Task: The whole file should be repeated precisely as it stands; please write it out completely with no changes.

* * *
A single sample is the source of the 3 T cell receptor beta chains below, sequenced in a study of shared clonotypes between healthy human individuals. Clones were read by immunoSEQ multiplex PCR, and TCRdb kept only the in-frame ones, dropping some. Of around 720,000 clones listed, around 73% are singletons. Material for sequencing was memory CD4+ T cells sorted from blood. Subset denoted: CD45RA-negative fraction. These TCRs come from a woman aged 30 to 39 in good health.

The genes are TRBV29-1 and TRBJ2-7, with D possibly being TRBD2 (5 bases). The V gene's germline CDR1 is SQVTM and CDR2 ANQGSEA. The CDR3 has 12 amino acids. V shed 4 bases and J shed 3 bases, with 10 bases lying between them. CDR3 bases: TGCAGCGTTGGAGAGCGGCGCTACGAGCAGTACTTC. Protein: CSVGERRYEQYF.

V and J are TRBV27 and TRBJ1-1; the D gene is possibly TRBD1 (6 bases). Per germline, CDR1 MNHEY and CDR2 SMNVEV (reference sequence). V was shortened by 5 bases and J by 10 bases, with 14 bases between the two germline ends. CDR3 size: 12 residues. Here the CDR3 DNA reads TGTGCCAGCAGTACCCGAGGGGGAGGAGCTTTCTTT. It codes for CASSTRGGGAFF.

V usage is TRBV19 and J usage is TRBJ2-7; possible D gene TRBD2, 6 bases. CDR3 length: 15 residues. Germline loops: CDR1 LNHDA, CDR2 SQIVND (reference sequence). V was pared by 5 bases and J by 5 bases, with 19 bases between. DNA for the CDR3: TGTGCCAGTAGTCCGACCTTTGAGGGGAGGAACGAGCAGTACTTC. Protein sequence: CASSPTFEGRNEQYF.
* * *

A single sample is the source of the 3 T cell receptor beta chains below, sequenced in a study of shared clonotypes between healthy human individuals. Clones were read by immunoSEQ multiplex PCR, and TCRdb kept only the in-frame ones, dropping some. Of around 720,000 clones listed, around 73% are singletons. Material for sequencing was memory CD4+ T cells sorted from blood. Subset denoted: CD45RA-negative fraction. These TCRs come from a woman aged 30 to 39 in good health.

The genes are TRBV29-1 and TRBJ2-7, with D possibly being TRBD2 (5 bases). The V gene's germline CDR1 is SQVTM and CDR2 ANQGSEA. The CDR3 has 12 amino acids. V shed 4 bases and J shed 3 bases, with 10 bases lying between them. CDR3 bases: TGCAGCGTTGGAGAGCGGCGCTACGAGCAGTACTTC. Protein: CSVGERRYEQYF.

V and J are TRBV27 and TRBJ1-1; the D gene is possibly TRBD1 (6 bases). Per germline, CDR1 MNHEY and CDR2 SMNVEV (reference sequence). V was shortened by 5 bases and J by 10 bases, with 14 bases between the two germline ends. CDR3 size: 12 residues. Here the CDR3 DNA reads TGTGCCAGCAGTACCCGAGGGGGAGGAGCTTTCTTT. It codes for CASSTRGGGAFF.

V usage is TRBV19 and J usage is TRBJ2-7; possible D gene TRBD2, 6 bases. CDR3 length: 15 residues. Germline loops: CDR1 LNHDA, CDR2 SQIVND (reference sequence). V was pared by 5 bases and J by 5 bases, with 19 bases between. DNA for the CDR3: TGTGCCAGTAGTCCGACCTTTGAGGGGAGGAACGAGCAGTACTTC. Protein sequence: CASSPTFEGRNEQYF.